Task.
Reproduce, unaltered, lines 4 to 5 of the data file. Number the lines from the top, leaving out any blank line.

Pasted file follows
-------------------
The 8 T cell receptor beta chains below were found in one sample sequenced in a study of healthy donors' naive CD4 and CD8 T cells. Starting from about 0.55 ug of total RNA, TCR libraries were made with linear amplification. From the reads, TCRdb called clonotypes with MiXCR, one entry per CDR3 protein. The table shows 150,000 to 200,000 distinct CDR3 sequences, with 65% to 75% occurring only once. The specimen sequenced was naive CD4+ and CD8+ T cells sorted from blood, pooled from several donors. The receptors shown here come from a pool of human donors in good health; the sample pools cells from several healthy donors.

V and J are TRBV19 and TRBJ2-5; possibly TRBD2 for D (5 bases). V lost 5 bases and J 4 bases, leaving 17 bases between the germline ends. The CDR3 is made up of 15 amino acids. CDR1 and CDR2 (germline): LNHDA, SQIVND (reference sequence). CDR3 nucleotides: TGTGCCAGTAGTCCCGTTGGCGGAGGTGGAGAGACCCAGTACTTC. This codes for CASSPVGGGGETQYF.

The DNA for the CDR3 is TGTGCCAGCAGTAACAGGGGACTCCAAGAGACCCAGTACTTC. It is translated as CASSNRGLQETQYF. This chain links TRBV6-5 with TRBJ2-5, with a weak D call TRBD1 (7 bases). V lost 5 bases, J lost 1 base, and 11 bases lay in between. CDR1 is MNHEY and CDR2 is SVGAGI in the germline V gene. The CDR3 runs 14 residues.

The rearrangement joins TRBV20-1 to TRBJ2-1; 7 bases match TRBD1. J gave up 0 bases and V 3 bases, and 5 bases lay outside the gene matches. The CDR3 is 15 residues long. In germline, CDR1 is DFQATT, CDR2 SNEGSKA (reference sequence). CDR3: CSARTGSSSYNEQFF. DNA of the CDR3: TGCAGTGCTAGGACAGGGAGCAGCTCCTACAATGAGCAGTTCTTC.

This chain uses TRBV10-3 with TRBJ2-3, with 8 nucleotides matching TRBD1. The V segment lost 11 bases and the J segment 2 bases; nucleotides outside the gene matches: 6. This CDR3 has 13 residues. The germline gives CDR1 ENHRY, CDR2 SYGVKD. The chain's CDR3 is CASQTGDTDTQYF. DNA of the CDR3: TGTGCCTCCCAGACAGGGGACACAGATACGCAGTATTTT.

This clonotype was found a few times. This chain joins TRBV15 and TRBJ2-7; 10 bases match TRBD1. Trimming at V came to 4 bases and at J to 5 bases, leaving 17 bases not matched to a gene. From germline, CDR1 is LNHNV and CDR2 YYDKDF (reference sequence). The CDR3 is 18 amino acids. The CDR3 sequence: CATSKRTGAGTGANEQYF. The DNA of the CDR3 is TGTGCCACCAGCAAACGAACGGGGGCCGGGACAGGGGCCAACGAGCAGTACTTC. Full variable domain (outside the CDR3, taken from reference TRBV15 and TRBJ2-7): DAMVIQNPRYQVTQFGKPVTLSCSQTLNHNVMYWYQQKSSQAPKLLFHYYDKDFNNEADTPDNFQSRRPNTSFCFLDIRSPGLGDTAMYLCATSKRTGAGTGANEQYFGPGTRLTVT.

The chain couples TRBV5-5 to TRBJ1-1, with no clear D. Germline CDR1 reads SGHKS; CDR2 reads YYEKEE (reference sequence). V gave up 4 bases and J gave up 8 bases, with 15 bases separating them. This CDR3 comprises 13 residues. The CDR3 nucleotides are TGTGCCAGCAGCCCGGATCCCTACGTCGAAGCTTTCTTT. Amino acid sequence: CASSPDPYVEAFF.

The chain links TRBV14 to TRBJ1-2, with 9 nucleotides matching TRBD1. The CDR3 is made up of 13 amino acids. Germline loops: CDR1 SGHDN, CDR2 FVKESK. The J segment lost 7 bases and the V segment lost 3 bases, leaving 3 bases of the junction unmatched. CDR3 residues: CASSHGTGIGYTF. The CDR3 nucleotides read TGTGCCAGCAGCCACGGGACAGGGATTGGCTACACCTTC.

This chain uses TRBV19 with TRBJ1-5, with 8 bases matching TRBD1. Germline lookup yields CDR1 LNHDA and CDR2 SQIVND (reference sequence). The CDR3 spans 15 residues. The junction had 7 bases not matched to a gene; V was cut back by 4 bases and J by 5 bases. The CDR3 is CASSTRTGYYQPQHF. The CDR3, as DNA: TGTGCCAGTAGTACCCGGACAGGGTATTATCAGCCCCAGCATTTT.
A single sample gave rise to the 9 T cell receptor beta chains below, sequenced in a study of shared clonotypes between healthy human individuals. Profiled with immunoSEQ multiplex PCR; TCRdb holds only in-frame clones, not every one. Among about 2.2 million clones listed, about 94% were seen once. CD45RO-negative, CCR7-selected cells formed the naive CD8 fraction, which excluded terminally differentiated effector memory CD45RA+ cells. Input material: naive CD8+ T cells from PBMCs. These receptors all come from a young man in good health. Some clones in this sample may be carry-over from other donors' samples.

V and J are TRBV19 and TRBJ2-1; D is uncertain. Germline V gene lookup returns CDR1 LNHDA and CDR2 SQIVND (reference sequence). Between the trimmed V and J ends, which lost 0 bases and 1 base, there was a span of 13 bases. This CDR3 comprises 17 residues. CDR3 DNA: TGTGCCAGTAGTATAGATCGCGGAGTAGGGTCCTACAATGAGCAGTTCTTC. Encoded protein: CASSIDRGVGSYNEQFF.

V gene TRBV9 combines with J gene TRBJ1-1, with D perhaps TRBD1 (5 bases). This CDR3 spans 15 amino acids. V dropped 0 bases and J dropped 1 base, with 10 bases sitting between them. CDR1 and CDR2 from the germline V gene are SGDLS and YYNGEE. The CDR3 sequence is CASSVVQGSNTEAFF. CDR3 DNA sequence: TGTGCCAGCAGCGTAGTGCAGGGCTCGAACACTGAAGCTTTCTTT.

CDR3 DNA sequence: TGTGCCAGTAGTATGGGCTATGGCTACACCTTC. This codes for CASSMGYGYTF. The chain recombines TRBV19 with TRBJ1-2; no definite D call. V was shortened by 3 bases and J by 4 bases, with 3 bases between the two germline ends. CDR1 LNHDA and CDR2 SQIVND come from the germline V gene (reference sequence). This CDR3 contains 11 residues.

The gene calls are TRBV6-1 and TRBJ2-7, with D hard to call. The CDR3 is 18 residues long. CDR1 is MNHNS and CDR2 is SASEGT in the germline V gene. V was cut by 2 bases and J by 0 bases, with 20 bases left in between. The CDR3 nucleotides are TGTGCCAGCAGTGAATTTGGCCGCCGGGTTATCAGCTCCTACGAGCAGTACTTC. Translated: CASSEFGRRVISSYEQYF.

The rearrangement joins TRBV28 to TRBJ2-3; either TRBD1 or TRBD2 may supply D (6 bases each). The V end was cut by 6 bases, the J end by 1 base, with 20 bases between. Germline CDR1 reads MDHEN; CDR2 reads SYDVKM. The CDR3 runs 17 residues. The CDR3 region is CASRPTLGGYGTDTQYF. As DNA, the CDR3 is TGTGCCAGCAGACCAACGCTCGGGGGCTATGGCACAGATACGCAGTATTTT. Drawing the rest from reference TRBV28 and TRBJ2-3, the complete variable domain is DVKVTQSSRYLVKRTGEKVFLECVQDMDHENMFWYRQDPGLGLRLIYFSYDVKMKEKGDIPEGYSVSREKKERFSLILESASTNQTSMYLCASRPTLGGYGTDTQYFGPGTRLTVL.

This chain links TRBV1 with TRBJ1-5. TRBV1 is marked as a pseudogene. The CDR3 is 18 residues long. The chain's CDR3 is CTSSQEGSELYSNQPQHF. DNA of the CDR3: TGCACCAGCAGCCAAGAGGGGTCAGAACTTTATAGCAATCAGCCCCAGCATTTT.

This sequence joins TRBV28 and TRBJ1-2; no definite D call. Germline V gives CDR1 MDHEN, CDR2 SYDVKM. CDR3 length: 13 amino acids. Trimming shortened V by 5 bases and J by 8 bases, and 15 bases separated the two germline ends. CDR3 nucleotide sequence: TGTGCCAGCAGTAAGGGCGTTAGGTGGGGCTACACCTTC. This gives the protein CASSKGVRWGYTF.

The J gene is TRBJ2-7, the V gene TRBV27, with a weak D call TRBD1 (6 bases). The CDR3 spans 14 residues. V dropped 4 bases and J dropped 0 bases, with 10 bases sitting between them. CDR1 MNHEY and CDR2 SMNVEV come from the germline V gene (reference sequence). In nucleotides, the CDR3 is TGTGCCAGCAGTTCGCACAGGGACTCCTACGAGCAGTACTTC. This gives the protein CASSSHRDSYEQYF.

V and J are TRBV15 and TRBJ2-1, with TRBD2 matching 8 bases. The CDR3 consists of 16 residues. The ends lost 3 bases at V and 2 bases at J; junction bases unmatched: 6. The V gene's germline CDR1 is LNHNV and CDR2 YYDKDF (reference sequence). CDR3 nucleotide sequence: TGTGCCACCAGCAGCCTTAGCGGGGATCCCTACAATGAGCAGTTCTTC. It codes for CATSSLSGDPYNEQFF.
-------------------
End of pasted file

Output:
The rearrangement joins TRBV20-1 to TRBJ2-1; 7 bases match TRBD1. J gave up 0 bases and V 3 bases, and 5 bases lay outside the gene matches. The CDR3 is 15 residues long. In germline, CDR1 is DFQATT, CDR2 SNEGSKA (reference sequence). CDR3: CSARTGSSSYNEQFF. DNA of the CDR3: TGCAGTGCTAGGACAGGGAGCAGCTCCTACAATGAGCAGTTCTTC.

This chain uses TRBV10-3 with TRBJ2-3, with 8 nucleotides matching TRBD1. The V segment lost 11 bases and the J segment 2 bases; nucleotides outside the gene matches: 6. This CDR3 has 13 residues. The germline gives CDR1 ENHRY, CDR2 SYGVKD. The chain's CDR3 is CASQTGDTDTQYF. DNA of the CDR3: TGTGCCTCCCAGACAGGGGACACAGATACGCAGTATTTT.